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E

Ectopic pregnancy:
A pregnancy that develops outside the uterus, most often in the fallopian tubes. Also known as a tubal pregnancy, it can be life threatening.

Emergency contraceptive pill or ECP:
A kind of pill only to be used in an emergency to prevent pregnancy after another contraceptive method has failed, or if no method was used at all. Emergency contraceptive pills are not meant to be used as a regular birth control method.

Endometrium:
The inner lining of the uterus, part of which is shed during a woman's period. At the start of a normal pregnancy, the fertilized egg is implanted in the endometrium.

Estradiol:
A form of estrogen produced in a woman's body.

Estradiol valerate (EV):
An estrogen recently introduced in a combined birth control pill, EV converts to estradiol, a hormone already found in a woman's body.

Estrogen:
The female sexual hormone. A hormone produced primarily in a woman's ovaries, estrogen aids in the development of female secondary sex characteristics and plays an important role in reproduction. Synthetic versions of estrogen are used in many drugs.

Ethinyl estradiol:
The synthetic hormone of the group of estrogens that is found in most birth control pills and is much more potent than estrogen.

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F

Fallopian tubes:
Two tubes linking the ovaries to the uterus. Once an egg is released, the fallopian tubes are where fertilization of the egg usually takes place.

Follicle:
A fluid-filled blister inside the ovary where, each month, an egg develops. The follicle releases the egg into the fallopian tube where fertilization usually takes place.

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G

Genital herpes:
Also known as herpes simplex virus (HSV) type 2, this sexually transmitted disease causes outbreaks of sores, mainly on the genitals.

Gonorrhea:
A sexually transmitted disease (STD) that often has no symptoms. Some women may notice a yellowish or bloody vaginal discharge or other symptoms. Left untreated, gonorrhea can cause serious and permanent health conditions such as pelvic inflammatory disease (PID).

Gynecological (GYN) screening:
Performed by a gynecologist or other healthcare provider, this is a checkup or tests that concentrate on a woman's reproductive system.

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H

HaWS:
HaWS, or hormone-associated withdrawal symptoms, is a collection of symptoms, including headache, bloating, or breast tenderness that some women experience during the hormone-free interval of their birth control pill.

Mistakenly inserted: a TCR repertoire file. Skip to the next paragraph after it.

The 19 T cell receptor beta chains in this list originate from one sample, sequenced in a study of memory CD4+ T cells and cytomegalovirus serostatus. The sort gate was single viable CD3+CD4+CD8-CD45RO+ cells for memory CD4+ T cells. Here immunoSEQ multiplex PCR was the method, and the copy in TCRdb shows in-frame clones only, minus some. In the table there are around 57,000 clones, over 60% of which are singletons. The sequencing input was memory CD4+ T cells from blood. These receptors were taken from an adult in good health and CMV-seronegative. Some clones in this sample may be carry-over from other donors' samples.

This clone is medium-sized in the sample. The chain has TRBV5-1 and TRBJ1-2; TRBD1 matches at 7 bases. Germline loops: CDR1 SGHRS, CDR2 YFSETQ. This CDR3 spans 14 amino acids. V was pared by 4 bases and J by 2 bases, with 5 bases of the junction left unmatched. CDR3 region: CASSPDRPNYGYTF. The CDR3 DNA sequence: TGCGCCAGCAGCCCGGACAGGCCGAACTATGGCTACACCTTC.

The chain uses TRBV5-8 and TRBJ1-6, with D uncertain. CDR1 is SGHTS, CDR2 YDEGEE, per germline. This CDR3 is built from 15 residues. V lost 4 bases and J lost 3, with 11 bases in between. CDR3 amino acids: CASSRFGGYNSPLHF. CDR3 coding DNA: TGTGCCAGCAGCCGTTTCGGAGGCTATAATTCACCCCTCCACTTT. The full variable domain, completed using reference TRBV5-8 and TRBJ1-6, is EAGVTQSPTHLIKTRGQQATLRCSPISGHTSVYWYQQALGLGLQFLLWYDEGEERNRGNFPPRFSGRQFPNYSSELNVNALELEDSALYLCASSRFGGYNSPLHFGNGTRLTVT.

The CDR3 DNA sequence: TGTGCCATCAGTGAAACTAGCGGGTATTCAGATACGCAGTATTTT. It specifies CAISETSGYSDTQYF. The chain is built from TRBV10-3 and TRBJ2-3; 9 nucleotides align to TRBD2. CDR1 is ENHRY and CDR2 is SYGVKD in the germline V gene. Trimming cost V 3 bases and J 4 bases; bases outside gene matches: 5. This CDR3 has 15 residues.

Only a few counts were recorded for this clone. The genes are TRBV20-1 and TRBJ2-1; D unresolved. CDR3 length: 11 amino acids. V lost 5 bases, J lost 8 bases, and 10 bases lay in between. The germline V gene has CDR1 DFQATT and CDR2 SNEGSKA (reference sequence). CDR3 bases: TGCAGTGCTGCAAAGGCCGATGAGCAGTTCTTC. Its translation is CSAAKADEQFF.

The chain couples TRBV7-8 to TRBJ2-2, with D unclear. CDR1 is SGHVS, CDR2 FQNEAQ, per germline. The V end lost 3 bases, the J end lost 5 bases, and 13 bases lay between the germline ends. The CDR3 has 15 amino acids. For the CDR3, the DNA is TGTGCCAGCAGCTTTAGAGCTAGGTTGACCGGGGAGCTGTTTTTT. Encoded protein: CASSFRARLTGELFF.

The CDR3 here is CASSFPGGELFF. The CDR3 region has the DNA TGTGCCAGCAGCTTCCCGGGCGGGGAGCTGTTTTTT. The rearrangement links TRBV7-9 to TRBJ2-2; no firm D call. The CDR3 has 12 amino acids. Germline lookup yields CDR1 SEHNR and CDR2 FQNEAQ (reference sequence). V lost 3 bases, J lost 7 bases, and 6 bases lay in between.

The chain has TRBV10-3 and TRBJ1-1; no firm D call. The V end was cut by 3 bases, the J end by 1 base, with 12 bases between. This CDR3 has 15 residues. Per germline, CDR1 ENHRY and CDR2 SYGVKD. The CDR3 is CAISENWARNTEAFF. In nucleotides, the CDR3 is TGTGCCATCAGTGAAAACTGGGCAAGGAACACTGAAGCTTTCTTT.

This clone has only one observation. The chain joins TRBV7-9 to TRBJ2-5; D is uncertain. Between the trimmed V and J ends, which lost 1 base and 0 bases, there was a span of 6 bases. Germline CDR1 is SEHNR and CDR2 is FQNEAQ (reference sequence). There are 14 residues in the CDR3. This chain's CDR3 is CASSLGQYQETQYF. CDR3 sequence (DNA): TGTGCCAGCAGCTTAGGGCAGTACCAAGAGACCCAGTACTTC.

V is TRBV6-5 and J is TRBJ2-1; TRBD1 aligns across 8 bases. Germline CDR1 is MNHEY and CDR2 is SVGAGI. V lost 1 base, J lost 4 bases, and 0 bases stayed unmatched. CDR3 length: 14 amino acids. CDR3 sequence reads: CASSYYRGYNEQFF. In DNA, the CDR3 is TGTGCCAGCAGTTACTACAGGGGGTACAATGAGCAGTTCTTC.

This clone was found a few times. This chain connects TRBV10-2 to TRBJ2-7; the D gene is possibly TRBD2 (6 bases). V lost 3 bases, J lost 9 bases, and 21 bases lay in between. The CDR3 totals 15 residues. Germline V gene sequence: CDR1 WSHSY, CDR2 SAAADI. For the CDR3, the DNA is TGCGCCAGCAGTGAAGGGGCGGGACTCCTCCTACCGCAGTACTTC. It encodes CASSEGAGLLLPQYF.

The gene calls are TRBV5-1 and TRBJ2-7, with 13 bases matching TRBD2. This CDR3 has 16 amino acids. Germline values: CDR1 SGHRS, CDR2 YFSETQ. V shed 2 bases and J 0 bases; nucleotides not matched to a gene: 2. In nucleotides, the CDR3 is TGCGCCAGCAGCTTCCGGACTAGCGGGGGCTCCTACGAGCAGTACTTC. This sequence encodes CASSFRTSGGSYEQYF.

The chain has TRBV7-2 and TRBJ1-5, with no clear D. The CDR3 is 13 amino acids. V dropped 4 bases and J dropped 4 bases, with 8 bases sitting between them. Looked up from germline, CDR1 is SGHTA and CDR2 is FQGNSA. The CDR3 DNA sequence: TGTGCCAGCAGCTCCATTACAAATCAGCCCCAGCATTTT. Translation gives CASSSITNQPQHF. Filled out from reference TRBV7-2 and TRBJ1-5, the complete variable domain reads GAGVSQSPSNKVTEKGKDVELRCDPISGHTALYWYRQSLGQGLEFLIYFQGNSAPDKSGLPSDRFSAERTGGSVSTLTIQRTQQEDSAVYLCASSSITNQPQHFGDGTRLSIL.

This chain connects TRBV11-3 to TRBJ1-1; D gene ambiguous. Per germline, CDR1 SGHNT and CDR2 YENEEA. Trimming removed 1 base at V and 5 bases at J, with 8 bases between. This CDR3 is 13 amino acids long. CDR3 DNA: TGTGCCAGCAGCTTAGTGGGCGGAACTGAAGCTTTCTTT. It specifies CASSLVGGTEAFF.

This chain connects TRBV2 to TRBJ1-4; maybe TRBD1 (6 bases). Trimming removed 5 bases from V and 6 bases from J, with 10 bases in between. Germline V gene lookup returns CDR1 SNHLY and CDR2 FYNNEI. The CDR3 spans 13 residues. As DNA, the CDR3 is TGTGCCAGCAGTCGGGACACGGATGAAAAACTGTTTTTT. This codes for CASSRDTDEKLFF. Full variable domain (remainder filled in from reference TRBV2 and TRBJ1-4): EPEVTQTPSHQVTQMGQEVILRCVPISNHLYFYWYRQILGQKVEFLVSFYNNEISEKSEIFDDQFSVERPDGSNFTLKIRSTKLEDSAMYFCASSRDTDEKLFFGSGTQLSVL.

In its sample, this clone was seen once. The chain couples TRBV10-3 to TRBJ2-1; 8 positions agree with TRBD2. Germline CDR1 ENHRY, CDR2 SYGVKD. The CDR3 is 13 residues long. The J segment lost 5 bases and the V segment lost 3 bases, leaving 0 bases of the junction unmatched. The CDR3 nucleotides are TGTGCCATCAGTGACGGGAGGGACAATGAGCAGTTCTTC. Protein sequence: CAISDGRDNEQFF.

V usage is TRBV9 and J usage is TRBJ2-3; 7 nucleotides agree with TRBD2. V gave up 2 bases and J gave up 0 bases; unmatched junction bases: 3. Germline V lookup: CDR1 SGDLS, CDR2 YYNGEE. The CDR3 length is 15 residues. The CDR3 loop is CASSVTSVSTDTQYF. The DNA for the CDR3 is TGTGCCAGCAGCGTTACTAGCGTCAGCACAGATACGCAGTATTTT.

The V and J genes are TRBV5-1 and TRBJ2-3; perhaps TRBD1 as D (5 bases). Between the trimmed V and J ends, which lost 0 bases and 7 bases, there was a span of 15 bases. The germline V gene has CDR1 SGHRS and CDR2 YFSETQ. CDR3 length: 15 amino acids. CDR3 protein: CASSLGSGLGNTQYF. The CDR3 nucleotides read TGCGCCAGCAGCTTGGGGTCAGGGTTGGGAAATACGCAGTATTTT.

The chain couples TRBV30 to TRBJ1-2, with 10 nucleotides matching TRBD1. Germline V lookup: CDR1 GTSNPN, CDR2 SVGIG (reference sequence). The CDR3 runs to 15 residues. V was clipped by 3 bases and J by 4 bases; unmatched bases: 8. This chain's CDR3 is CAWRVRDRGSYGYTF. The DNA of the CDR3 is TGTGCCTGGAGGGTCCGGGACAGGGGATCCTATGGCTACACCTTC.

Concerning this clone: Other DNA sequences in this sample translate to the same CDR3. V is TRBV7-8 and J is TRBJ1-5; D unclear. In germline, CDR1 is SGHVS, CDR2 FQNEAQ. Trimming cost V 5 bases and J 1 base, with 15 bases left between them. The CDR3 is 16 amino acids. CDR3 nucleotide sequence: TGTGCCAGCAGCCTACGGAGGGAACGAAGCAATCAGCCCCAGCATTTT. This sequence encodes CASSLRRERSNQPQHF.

HMB:
HMB, or heavy menstrual bleeding, describes excessive periods that interfere with daily activities. Some of the symptoms may include menstrual flow that soaks through sanitary pads or tampons hourly for several hours, periods that last longer than 7 days, and fatigue.

HIV:
The virus that causes AIDS or Acquired Immunodeficiency Syndrome. HIV is passed from one person to another through bodily fluids, such as blood, semen, vaginal secretions, and saliva. HIV (AIDS) infection is incurable at this time.

Hormone:
A substance produced in the human body that circulates in bodily fluids (such as blood) and causes a specific effect on the activity of cells in another part of the body. As an example, hormones help regulate reproduction and growth.

Human papilloma virus (HPV):
The name for a group of viruses, many of which can be transmitted sexually. In some areas of the world, more than half of all sexually active adults have had an HPV infection. HPV often has no symptoms.

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I

Implant:
A birth control method in which a thin, matchstick-sized rod (or rods) containing a progestogen hormone is inserted under the skin, usually on the inside of the upper arm. The hormone is slowly released over a long time period, preventing pregnancy for up to 3 years.

Inactive pills:
The placebo (nonhormone-containing) pills in a birth control pill wallet that do not contain any active ingredients. The purpose of inactive pills is to keep a woman in the habit of taking the Pill every day. When you start to take the inactive pills in your wallet, you usually get your period within a few days.

Injection:
A birth control method in which an injection of a progestogen alone or of an estrogen-progestogen combination provides contraception for up to 3 months.

Intrauterine device:
A birth control device, usually made of flexible plastic commonly with a twisted copper thread or cylinder, that is put in a woman's uterus by her healthcare provider. It is not known exactly how IUDs work. They seem to prevent pregnancy either by stopping sperm from reaching the egg or by stopping the egg from attaching to the uterus and modifying the endometrium. Most healthcare providers use IUDs only in women who have already had a baby.